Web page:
Country & Southern Rock Legend Charlie Daniels Has Died

Country Music Hall of Famer and Southern rock icon Charlie Daniels has died. The 83-year-old passed away unexpectedly Monday morning (7-6) after suffering a hemorrhagic stroke. Daniels’ death has been confirmed by his publicist, Don Murry Grubbs.

A titan of American music, Charlie Daniels started his career on the outside looking into the mainstream as a long-haired fiddle player who could identify with Southern rednecks and anti-war hippies alike during the Vietnam era and the rise of the counterculture. Daniels then went on to become a member of the Grand Ole Opry, and firebrand of conservative values, and a worldwide ambassador of fiddle music universally recognized for his American classic, “The Devil Went Down to Georgia.”

Born October 28, 1936, in Wilmington, North Carolina, and raised on Pentecostal Gospel from the church, bluegrass bands from the region, and the rhythm & blues and country music played on the local radio, he rose to become a respected multi-instrumentalist, proficient on guitar, banjo, mandolin, as well as fiddle, so much so Charlie’s first steady work in music was as a studio musician in Nashville, playing on records from Bob Dylan and Leonard Cohen, not to mention countless country records of the mid and late 60’s era.

From there he launched a solo career, recording his first solo album in 1971. It was on his third record, 1973’s Honey in the Rock where Daniels had his first hit somewhat accidentally with the humorous “Uneasy Rider” where he recounted a story of getting on the wrong side of rednecks. It was a Top 10 all-genre hit on the Billboard Hot Songs chart, and put Daniels on the national map as a song that seemed to speak perfectly to the times.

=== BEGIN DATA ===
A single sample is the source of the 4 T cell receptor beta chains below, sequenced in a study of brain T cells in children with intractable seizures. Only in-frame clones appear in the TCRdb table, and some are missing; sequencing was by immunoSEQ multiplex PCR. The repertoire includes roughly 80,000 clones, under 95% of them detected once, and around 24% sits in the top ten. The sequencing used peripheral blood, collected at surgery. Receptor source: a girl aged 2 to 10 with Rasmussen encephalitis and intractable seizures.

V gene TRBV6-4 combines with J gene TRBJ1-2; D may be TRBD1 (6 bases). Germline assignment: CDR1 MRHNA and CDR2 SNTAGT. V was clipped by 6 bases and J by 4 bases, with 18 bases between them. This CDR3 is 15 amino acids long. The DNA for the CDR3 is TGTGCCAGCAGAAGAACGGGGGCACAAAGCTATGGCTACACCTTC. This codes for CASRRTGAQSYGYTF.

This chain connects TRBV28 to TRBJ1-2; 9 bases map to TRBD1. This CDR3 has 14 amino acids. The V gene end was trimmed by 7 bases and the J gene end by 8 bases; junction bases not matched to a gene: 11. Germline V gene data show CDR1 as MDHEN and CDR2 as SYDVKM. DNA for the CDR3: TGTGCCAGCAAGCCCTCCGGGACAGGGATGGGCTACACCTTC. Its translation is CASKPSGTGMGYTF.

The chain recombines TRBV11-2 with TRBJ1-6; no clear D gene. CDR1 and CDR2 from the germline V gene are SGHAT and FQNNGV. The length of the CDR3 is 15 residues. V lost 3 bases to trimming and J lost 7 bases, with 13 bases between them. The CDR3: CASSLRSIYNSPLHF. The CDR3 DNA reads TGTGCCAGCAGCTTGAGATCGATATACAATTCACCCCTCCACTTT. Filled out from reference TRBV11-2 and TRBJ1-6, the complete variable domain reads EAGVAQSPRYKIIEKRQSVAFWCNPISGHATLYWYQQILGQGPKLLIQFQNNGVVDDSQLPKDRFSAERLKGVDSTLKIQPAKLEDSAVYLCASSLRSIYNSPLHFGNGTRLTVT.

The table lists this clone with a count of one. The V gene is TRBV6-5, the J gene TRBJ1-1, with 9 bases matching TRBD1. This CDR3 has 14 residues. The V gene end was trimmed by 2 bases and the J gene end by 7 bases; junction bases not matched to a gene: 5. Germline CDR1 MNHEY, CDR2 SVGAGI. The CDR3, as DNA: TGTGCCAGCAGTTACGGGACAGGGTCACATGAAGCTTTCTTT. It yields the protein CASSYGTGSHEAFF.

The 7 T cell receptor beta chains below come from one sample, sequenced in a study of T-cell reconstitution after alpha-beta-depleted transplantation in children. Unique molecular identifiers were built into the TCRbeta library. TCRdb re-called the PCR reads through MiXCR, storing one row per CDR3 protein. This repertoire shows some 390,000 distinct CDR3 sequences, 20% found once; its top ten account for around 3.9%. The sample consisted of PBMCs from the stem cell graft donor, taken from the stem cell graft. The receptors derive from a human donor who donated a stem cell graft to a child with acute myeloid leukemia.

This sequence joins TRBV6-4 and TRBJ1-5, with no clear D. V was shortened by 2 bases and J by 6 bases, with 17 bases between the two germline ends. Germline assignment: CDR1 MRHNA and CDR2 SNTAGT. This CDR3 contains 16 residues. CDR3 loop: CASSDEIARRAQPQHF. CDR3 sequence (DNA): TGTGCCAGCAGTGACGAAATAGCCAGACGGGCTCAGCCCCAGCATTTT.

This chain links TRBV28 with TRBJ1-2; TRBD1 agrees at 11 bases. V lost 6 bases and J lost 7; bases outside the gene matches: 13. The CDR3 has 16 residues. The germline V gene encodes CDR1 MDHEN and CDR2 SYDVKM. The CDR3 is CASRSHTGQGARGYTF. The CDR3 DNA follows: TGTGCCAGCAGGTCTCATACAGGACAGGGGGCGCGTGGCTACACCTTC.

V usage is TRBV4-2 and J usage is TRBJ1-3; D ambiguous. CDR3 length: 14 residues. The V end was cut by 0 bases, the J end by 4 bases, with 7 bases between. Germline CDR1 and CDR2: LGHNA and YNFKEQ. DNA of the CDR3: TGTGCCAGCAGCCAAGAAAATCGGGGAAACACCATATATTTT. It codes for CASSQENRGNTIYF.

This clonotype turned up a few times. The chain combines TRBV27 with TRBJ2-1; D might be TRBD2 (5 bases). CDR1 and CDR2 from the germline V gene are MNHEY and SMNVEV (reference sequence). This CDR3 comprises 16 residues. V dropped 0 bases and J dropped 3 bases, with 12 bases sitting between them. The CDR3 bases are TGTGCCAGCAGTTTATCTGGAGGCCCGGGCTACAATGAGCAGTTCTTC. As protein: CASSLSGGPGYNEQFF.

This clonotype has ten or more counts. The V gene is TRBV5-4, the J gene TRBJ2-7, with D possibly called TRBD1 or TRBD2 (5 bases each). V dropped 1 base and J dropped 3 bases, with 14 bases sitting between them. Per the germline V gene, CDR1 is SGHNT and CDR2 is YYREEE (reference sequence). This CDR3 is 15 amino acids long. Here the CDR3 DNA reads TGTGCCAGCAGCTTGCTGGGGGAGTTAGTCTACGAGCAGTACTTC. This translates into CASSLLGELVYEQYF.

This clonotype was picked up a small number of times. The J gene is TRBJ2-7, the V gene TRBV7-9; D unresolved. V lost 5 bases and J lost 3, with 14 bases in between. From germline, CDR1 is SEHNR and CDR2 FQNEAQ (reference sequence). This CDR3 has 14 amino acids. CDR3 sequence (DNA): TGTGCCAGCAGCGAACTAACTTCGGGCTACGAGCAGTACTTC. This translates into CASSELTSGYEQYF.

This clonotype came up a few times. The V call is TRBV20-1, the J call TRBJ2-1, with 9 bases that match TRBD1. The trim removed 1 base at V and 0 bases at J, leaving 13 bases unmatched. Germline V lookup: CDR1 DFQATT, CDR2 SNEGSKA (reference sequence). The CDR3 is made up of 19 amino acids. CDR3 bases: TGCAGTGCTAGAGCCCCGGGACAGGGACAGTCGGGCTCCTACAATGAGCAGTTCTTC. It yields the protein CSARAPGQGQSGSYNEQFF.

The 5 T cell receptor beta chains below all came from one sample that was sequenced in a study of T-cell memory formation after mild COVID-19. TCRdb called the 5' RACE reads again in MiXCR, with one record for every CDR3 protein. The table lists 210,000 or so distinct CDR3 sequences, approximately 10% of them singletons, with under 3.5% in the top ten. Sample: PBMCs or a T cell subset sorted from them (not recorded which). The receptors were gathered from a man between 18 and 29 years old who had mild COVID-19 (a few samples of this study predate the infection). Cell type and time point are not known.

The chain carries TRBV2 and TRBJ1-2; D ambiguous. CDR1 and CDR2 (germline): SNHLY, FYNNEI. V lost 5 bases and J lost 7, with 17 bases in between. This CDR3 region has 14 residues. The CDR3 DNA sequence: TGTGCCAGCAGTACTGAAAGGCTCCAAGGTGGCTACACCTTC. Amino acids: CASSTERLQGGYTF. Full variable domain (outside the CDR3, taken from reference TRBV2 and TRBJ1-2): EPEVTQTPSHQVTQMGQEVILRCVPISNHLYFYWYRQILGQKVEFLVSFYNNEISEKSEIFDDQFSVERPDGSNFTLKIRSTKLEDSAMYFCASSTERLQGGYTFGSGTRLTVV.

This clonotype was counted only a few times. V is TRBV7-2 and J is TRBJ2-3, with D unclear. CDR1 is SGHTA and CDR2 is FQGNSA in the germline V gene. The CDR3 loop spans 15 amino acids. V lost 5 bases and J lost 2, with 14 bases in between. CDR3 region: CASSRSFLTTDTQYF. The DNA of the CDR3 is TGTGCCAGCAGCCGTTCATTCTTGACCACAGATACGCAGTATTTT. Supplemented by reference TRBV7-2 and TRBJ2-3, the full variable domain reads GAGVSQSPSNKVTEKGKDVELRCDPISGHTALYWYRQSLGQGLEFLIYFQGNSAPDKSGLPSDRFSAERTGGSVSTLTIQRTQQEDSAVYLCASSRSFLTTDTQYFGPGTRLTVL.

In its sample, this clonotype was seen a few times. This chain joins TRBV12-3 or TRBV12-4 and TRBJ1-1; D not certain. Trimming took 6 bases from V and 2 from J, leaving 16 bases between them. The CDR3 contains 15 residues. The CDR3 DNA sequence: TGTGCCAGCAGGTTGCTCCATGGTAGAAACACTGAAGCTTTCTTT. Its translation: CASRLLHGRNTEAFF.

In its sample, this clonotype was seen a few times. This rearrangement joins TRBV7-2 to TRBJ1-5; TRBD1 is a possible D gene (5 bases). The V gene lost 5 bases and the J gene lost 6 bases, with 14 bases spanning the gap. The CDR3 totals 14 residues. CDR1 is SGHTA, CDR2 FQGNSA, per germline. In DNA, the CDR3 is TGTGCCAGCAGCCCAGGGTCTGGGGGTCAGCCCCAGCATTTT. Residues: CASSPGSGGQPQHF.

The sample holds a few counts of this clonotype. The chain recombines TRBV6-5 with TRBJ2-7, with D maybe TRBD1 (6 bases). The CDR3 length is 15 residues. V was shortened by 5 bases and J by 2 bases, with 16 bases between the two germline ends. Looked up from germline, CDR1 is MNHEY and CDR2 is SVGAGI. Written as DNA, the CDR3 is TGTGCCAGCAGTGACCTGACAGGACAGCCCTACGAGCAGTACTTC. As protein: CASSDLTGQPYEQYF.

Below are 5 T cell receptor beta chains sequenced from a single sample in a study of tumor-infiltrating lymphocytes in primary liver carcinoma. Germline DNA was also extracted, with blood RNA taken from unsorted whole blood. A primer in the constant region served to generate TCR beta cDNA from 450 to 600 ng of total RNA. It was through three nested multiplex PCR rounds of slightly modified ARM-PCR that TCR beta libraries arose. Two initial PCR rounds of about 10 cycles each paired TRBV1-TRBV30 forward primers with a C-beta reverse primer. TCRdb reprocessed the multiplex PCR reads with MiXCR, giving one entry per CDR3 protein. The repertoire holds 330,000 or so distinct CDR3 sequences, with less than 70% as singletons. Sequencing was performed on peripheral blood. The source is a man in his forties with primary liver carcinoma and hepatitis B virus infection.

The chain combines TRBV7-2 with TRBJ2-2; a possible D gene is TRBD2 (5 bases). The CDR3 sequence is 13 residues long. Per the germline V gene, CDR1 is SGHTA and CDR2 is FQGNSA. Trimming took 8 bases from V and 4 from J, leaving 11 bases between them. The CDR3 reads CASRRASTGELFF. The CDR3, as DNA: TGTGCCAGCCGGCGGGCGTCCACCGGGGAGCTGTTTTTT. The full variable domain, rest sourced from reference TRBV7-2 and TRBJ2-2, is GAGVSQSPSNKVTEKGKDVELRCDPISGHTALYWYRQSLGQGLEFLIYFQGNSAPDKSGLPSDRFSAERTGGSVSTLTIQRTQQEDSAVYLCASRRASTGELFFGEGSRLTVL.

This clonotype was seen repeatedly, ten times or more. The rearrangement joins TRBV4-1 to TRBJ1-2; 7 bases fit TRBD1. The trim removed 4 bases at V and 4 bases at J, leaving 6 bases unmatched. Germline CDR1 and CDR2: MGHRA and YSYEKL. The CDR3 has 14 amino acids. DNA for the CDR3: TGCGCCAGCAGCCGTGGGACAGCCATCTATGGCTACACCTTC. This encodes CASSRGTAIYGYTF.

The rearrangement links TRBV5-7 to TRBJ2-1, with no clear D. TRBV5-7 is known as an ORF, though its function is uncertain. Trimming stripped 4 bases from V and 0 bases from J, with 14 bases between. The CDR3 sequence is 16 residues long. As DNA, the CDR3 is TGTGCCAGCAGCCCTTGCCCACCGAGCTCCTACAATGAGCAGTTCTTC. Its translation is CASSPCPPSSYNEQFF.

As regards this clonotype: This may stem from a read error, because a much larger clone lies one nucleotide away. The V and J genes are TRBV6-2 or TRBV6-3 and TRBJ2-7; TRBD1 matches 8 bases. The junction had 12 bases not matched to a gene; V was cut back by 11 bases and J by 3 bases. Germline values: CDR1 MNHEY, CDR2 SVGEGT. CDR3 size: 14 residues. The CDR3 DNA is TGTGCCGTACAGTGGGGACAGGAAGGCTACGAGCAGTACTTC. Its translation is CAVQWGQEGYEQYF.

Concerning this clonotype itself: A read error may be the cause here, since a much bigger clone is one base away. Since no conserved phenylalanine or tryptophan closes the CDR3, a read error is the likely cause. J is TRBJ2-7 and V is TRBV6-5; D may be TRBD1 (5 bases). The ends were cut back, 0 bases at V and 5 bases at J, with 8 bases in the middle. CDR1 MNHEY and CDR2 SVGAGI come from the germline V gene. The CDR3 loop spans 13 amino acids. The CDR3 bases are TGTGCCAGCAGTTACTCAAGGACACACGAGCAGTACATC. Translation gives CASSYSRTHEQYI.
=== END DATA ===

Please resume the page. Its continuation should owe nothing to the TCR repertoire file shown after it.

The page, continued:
The Charlie Daniels Band would go on to cross cultural divides and genres from blending country with strong rock influences, and songs that spoke to many, from the war torn “Still In Saigon,” to “Long-Haired Country Boy.” Charlie Daniels became a symbol for the American 70’s and the cultural friction they caused. Though Charlie Daniels became a star on his own, he never stopped playing fiddle with others. Daniels appears on most all of the early Marshall Tucker Band albums, on Hank Williams Jr.’s Hank Williams Jr. & Friends, and countless other recording over many decades.

But of course you can’t talk about Charlie Daniels without making the centerpiece his song “The Devil Went Down To Georgia.” A #1 country hit co-written by Daniels himself, it won him a Grammy Award in 1979, and is one of the most well-recognized songs in American history.

As Charlie Daniels grew older, he became a more active voice in American politics, and a polarizing character to many for some of his stances. Eschewing his more liberal and moderate views of the 70’s, he became a symbol of the American right. But that never got in the way of trying to use music as a universal language. His now legendary Volunteer Jam lineups drew talent from all across the musical and political spectrum, and raised millions of dollars for charity. As a fiddle player, he became an ambassador for the instrument.

In 2007, Charlie Daniels was asked to become a member of The Grand Ole Opry, and in 2016, he was inducted into the Country Music Hall of Fame. “I’m flabbergasted, I really am,” said Charlie. “This is the one you don’t even dare dream about. You can work toward other goals. There’s no way to work toward this goal. It’s something that either happens or it don’t. And I can’t think of a bigger honor to be given to anybody who loves country music. This is the cherry on top of the icing … I’m very humbled this morning to think about the shoulders that I stand on; the artists who blazed a trail down millions of miles of two lane black top to take this music to the people who loved it: the common man.”

Charlie Daniels is survived by his wife, Hazel, and son Charlie Daniels, Jr. Funeral arrangements will be announced in the coming days.

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